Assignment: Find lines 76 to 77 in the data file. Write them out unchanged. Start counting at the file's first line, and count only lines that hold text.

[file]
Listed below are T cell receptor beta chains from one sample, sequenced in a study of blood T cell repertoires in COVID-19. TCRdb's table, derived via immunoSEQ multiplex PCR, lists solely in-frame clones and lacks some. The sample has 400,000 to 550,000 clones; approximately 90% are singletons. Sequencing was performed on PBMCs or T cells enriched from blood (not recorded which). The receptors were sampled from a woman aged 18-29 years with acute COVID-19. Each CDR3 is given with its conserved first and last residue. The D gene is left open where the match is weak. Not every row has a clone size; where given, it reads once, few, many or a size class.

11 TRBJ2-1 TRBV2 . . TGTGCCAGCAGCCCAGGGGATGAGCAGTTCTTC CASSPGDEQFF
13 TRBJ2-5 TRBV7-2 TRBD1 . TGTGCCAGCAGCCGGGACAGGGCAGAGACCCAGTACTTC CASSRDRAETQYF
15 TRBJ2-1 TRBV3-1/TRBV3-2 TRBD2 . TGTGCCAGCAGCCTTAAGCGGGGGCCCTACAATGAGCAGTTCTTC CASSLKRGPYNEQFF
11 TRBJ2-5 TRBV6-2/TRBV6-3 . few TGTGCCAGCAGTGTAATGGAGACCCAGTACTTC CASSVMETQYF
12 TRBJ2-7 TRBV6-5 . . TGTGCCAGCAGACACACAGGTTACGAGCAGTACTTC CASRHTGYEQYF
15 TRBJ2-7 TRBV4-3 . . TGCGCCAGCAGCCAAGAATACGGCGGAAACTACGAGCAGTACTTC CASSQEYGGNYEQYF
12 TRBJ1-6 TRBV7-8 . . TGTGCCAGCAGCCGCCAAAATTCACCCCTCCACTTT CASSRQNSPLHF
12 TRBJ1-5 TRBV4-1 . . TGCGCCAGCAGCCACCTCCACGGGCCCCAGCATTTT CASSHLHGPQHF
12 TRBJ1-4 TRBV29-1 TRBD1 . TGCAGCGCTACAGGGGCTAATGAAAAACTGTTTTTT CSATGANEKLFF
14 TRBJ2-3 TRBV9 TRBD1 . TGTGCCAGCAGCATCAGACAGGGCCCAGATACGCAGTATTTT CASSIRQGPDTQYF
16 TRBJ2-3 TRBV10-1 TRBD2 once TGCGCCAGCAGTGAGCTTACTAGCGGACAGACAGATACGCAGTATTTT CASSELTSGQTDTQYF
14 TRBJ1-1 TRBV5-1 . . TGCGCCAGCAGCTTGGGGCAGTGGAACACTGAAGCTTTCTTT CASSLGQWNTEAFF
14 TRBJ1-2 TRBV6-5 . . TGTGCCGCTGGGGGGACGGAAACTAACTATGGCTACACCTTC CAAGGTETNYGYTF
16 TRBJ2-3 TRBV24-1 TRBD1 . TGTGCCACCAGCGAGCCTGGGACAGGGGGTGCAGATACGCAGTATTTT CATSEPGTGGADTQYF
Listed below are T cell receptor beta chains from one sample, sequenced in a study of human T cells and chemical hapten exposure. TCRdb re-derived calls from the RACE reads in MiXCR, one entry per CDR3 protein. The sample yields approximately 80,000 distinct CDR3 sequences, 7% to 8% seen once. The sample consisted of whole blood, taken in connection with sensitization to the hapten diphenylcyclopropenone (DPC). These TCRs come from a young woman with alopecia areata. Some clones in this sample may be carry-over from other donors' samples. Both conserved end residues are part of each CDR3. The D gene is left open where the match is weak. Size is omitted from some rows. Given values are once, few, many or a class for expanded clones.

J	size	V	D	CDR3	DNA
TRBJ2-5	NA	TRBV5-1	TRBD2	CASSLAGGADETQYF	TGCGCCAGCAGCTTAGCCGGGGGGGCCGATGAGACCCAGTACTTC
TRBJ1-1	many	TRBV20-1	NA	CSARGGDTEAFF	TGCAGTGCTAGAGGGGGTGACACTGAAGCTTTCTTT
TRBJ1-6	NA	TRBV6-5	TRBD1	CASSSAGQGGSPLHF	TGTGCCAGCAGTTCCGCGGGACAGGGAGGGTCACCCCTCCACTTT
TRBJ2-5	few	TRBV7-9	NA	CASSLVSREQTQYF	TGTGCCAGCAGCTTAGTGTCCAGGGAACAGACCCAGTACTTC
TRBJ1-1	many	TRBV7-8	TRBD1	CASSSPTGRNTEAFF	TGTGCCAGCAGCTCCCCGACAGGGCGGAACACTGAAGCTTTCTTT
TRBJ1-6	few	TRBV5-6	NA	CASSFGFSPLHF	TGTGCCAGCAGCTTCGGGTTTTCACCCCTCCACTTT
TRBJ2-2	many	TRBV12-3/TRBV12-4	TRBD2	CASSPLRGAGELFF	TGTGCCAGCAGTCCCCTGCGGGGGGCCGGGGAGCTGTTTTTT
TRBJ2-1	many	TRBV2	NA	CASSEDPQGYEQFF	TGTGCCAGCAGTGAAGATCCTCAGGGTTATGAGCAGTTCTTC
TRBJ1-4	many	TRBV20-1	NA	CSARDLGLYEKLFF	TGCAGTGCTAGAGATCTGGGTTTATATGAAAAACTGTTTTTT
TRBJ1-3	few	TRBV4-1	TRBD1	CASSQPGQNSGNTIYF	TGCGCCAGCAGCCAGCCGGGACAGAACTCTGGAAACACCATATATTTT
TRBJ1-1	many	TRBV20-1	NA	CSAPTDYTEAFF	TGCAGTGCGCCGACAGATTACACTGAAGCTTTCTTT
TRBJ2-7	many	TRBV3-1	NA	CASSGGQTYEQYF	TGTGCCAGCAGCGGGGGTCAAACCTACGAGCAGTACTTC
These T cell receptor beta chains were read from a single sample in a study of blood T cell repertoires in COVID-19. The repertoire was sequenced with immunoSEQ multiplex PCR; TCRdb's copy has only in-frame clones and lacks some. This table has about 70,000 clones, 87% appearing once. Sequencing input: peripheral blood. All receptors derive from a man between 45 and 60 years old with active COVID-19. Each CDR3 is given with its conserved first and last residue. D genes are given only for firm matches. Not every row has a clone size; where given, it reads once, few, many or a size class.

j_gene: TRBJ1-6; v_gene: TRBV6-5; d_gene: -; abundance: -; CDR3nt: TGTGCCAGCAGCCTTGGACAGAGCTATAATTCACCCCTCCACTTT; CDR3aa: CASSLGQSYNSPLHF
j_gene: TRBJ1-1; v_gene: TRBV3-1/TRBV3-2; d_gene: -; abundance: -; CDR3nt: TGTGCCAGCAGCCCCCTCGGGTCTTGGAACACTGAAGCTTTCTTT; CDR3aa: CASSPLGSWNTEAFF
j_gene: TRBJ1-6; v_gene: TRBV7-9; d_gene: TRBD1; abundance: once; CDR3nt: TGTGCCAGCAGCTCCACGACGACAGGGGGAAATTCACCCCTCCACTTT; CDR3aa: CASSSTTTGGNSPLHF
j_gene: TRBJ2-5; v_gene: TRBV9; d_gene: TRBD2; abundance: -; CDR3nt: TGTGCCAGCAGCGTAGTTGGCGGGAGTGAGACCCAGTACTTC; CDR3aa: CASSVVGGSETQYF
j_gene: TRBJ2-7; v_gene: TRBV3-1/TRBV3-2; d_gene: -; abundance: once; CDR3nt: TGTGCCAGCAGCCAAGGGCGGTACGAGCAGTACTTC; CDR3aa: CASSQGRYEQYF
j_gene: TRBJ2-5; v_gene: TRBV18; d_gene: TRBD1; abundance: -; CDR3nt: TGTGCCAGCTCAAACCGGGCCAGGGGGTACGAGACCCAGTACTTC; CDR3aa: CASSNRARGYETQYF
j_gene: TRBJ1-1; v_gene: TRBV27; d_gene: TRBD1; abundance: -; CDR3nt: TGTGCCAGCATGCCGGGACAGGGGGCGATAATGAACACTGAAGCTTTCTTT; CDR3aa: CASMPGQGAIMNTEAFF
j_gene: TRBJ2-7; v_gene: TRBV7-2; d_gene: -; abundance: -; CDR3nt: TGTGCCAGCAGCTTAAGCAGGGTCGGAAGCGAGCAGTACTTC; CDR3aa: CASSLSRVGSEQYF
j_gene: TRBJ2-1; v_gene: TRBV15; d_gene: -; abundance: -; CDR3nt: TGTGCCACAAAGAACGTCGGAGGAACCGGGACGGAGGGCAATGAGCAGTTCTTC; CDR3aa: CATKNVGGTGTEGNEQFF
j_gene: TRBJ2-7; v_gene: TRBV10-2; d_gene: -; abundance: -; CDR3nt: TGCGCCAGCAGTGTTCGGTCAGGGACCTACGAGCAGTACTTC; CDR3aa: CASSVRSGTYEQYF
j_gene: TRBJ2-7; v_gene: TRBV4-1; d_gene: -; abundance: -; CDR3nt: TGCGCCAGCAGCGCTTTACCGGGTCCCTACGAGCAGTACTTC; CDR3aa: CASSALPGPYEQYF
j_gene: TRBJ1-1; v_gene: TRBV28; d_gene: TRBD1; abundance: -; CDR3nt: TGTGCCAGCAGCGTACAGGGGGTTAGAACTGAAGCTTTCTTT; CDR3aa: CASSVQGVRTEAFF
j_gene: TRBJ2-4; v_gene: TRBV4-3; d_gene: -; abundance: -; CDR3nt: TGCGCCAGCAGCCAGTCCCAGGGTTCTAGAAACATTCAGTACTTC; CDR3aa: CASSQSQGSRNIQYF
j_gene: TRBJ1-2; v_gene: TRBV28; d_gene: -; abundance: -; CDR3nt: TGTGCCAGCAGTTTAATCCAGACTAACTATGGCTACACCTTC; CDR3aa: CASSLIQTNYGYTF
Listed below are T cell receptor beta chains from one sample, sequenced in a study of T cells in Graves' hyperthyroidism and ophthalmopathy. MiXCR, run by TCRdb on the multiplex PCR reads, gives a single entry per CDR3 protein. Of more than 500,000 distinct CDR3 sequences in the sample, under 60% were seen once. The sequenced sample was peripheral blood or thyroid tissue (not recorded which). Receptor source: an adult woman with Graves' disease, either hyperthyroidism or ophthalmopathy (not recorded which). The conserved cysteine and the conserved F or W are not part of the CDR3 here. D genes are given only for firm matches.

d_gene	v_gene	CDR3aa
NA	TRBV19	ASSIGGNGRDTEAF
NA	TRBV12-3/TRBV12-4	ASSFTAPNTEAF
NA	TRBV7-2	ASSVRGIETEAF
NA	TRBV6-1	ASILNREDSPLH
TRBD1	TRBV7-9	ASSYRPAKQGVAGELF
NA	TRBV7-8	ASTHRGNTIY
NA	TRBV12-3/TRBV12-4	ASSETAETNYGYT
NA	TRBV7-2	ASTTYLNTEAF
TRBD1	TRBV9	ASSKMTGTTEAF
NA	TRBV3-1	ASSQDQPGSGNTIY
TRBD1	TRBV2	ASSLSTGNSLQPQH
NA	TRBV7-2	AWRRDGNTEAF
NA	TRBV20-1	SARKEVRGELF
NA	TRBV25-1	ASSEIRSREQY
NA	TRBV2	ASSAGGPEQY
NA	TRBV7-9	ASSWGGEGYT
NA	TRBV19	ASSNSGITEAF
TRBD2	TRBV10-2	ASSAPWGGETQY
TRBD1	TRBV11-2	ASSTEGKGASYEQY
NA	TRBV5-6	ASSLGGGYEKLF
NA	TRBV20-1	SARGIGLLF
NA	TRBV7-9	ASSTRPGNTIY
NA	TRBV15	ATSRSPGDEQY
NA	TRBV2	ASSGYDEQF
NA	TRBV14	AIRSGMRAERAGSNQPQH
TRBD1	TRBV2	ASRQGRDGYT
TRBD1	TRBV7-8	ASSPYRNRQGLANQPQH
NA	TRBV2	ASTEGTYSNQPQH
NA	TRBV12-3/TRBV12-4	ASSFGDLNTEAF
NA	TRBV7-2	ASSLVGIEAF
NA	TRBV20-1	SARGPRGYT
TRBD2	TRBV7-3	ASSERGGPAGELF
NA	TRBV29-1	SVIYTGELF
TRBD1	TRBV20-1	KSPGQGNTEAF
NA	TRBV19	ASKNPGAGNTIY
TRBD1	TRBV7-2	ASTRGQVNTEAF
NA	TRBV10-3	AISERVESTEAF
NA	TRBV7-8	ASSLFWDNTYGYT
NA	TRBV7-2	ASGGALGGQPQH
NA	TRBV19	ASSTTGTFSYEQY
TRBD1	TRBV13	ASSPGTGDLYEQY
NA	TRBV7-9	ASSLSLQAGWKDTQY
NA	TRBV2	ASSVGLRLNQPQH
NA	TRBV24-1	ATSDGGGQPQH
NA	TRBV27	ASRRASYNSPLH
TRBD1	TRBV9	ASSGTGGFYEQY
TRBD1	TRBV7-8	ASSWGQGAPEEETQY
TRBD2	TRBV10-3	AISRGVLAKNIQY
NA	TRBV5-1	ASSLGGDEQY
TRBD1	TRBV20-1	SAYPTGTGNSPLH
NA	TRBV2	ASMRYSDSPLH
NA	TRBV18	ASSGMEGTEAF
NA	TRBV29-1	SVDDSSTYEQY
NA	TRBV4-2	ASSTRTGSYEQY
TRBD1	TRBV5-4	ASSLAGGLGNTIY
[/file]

NA	TRBV7-2	ASSLVGIEAF
NA	TRBV20-1	SARGPRGYT